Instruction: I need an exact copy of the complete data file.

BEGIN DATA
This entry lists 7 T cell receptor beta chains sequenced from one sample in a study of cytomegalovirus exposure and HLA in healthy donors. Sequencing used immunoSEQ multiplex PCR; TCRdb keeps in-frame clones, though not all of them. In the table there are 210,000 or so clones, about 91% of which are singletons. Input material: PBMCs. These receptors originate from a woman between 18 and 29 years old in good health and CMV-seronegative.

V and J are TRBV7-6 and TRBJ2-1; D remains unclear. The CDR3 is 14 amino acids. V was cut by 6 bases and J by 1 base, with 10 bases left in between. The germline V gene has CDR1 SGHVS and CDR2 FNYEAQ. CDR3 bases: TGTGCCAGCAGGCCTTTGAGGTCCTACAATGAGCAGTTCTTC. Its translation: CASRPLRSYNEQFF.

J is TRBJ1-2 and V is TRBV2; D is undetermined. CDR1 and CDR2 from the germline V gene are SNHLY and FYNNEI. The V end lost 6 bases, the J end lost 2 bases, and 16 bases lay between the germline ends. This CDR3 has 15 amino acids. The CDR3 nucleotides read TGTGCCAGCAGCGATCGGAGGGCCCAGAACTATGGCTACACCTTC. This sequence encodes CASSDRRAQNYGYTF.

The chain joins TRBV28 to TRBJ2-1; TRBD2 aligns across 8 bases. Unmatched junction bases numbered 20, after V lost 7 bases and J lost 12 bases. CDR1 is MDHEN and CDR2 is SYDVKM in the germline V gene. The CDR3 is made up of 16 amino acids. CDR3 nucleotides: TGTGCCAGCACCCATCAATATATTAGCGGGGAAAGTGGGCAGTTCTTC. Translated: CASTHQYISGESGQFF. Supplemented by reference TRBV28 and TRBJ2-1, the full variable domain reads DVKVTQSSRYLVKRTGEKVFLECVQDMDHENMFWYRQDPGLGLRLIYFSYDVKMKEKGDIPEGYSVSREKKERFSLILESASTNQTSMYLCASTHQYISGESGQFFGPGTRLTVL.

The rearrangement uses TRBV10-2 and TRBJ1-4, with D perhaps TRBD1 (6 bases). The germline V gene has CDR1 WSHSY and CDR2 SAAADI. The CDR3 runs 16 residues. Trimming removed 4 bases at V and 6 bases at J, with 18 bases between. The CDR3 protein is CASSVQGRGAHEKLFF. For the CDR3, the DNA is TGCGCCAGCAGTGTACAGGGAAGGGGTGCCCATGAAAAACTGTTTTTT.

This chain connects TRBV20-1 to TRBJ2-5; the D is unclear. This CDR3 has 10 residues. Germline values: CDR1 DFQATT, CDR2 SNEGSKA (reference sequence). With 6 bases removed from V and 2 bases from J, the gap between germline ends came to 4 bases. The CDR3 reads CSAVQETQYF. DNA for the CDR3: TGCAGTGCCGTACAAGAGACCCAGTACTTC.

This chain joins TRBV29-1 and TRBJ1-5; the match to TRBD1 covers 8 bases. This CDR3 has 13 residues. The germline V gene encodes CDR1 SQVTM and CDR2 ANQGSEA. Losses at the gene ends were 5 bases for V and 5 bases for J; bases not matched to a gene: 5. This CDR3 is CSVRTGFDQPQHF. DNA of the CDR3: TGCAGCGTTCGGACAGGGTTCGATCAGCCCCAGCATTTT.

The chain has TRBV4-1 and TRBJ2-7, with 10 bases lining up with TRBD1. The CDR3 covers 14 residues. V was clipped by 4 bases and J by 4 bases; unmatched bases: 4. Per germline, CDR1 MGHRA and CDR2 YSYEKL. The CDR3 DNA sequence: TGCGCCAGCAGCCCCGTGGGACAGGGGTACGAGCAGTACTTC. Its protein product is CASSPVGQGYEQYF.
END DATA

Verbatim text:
This entry lists 7 T cell receptor beta chains sequenced from one sample in a study of cytomegalovirus exposure and HLA in healthy donors. Sequencing used immunoSEQ multiplex PCR; TCRdb keeps in-frame clones, though not all of them. In the table there are 210,000 or so clones, about 91% of which are singletons. Input material: PBMCs. These receptors originate from a woman between 18 and 29 years old in good health and CMV-seronegative.

V and J are TRBV7-6 and TRBJ2-1; D remains unclear. The CDR3 is 14 amino acids. V was cut by 6 bases and J by 1 base, with 10 bases left in between. The germline V gene has CDR1 SGHVS and CDR2 FNYEAQ. CDR3 bases: TGTGCCAGCAGGCCTTTGAGGTCCTACAATGAGCAGTTCTTC. Its translation: CASRPLRSYNEQFF.

J is TRBJ1-2 and V is TRBV2; D is undetermined. CDR1 and CDR2 from the germline V gene are SNHLY and FYNNEI. The V end lost 6 bases, the J end lost 2 bases, and 16 bases lay between the germline ends. This CDR3 has 15 amino acids. The CDR3 nucleotides read TGTGCCAGCAGCGATCGGAGGGCCCAGAACTATGGCTACACCTTC. This sequence encodes CASSDRRAQNYGYTF.

The chain joins TRBV28 to TRBJ2-1; TRBD2 aligns across 8 bases. Unmatched junction bases numbered 20, after V lost 7 bases and J lost 12 bases. CDR1 is MDHEN and CDR2 is SYDVKM in the germline V gene. The CDR3 is made up of 16 amino acids. CDR3 nucleotides: TGTGCCAGCACCCATCAATATATTAGCGGGGAAAGTGGGCAGTTCTTC. Translated: CASTHQYISGESGQFF. Supplemented by reference TRBV28 and TRBJ2-1, the full variable domain reads DVKVTQSSRYLVKRTGEKVFLECVQDMDHENMFWYRQDPGLGLRLIYFSYDVKMKEKGDIPEGYSVSREKKERFSLILESASTNQTSMYLCASTHQYISGESGQFFGPGTRLTVL.

The rearrangement uses TRBV10-2 and TRBJ1-4, with D perhaps TRBD1 (6 bases). The germline V gene has CDR1 WSHSY and CDR2 SAAADI. The CDR3 runs 16 residues. Trimming removed 4 bases at V and 6 bases at J, with 18 bases between. The CDR3 protein is CASSVQGRGAHEKLFF. For the CDR3, the DNA is TGCGCCAGCAGTGTACAGGGAAGGGGTGCCCATGAAAAACTGTTTTTT.

This chain connects TRBV20-1 to TRBJ2-5; the D is unclear. This CDR3 has 10 residues. Germline values: CDR1 DFQATT, CDR2 SNEGSKA (reference sequence). With 6 bases removed from V and 2 bases from J, the gap between germline ends came to 4 bases. The CDR3 reads CSAVQETQYF. DNA for the CDR3: TGCAGTGCCGTACAAGAGACCCAGTACTTC.

This chain joins TRBV29-1 and TRBJ1-5; the match to TRBD1 covers 8 bases. This CDR3 has 13 residues. The germline V gene encodes CDR1 SQVTM and CDR2 ANQGSEA. Losses at the gene ends were 5 bases for V and 5 bases for J; bases not matched to a gene: 5. This CDR3 is CSVRTGFDQPQHF. DNA of the CDR3: TGCAGCGTTCGGACAGGGTTCGATCAGCCCCAGCATTTT.

The chain has TRBV4-1 and TRBJ2-7, with 10 bases lining up with TRBD1. The CDR3 covers 14 residues. V was clipped by 4 bases and J by 4 bases; unmatched bases: 4. Per germline, CDR1 MGHRA and CDR2 YSYEKL. The CDR3 DNA sequence: TGCGCCAGCAGCCCCGTGGGACAGGGGTACGAGCAGTACTTC. Its protein product is CASSPVGQGYEQYF.